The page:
(3) The supporting attack may be by fire and maneuver. In this case, one or more company teams are tasked to secure or seize terrain dominating the main attack's objective. This form of supporting attack is used when conditions will not allow a supporting attack by fire. The task force seldom can have more than one supporting attack by fire and maneuver because this will weaken the main attack, make the attack difficult to control, and increase the chance of a piecemeal attack. However, it is possible to have one supporting attack by fire and one by fire and maneuver.

3-13. COMPANY TEAM MISSIONS IN THE ATTACK

Within the main or supporting attack the task force commander assigns companies and company teams one of four basic missions to support the task force scheme of maneuver.

a. Attack to Seize/Secure a Terrain Objective. If the mission is to seize an objective, the company must clear it of enemy. Securing means not only gaining possession of the objective but deploying in a manner that prevents its destruction or loss to enemy action. The commander must clearly state the purpose to be achieved by seizing or securing the objective.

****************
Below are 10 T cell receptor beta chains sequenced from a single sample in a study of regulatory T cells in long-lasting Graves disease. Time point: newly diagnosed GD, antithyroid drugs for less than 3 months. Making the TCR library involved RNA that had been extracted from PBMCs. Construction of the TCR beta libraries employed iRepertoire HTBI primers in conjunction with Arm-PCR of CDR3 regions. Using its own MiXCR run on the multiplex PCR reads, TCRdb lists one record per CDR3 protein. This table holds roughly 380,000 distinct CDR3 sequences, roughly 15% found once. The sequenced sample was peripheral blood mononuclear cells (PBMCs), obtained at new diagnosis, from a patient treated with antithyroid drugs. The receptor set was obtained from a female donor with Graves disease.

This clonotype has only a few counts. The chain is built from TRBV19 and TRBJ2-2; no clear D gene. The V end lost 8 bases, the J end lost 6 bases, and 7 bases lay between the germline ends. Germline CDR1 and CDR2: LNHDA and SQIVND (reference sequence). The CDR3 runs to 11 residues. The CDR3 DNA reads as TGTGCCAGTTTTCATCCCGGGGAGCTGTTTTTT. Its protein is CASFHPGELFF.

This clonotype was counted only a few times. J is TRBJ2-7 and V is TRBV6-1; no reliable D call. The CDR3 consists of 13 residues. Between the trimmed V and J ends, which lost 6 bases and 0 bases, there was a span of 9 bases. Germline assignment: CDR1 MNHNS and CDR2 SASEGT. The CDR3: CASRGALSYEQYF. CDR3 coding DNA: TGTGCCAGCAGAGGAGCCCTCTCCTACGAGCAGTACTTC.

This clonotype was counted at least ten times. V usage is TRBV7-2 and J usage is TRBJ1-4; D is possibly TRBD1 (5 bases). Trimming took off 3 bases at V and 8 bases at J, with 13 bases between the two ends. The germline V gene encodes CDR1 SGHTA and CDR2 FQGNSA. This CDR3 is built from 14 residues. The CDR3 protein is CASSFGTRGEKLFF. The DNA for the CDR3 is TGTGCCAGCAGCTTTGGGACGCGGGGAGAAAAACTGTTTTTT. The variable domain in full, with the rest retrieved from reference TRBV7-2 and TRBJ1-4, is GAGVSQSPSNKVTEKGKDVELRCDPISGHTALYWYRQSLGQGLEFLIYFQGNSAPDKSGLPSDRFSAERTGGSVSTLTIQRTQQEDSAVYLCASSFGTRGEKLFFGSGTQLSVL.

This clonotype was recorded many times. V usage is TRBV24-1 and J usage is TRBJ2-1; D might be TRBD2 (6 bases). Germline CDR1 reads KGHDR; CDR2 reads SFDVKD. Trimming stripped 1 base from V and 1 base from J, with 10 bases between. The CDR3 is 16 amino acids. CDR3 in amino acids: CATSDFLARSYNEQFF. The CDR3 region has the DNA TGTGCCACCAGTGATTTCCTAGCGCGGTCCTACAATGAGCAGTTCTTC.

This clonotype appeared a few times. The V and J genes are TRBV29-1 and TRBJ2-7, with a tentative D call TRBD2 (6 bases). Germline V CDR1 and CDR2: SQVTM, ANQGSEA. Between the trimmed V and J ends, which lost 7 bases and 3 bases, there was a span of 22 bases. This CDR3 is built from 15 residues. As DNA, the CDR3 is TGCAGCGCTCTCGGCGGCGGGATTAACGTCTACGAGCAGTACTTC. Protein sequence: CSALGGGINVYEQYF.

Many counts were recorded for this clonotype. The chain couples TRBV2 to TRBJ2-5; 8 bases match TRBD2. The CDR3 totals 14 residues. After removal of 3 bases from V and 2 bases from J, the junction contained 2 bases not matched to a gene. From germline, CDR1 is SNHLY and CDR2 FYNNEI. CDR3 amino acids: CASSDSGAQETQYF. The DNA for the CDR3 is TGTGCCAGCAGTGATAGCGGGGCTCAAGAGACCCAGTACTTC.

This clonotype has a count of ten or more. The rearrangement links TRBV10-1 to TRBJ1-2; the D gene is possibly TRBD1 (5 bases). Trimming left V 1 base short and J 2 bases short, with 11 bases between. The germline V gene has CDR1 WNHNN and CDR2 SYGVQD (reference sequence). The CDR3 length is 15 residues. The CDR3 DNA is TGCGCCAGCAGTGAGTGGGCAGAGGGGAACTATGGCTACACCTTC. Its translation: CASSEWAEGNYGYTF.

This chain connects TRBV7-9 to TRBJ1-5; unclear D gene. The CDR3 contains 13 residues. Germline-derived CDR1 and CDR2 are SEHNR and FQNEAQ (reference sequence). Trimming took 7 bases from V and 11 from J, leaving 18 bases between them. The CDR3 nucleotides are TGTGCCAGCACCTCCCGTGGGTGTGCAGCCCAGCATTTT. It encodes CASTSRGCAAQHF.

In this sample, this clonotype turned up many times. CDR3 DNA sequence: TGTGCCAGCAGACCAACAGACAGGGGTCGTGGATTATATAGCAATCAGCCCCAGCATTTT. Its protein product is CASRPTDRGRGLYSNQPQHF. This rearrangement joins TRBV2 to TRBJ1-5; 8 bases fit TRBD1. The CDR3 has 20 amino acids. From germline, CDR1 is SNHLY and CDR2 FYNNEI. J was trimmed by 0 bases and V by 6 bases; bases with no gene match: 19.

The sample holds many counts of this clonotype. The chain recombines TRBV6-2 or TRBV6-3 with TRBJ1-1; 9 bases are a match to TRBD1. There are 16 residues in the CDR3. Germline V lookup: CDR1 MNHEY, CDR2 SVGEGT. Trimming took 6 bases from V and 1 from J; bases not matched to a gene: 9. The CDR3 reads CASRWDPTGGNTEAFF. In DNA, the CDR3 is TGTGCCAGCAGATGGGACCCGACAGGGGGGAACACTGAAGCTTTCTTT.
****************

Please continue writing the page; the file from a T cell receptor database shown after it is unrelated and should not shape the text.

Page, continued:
b. Overwatch. A unit assigned an overwatch mission supports the movement of other elements by placing direct fire or adjusting indirect fire on enemy forces that can engage the supported unit. Designation of the element to be overmatched and fire control measures must be assigned. Range of enemy antiarmor systems normally require frequent repositioning by the overwatch element. The commander may designate series of overwatch positions or may specify positioning instructions for the overwatch element. Overwatch positions are usually shown graphically as checkpoints.

c. Attack by Fire. This mission requires engaging an enemy force with direct fire to destroy, fix, or suppress it. Positions and sectors of fire or other fire control measures can be assigned.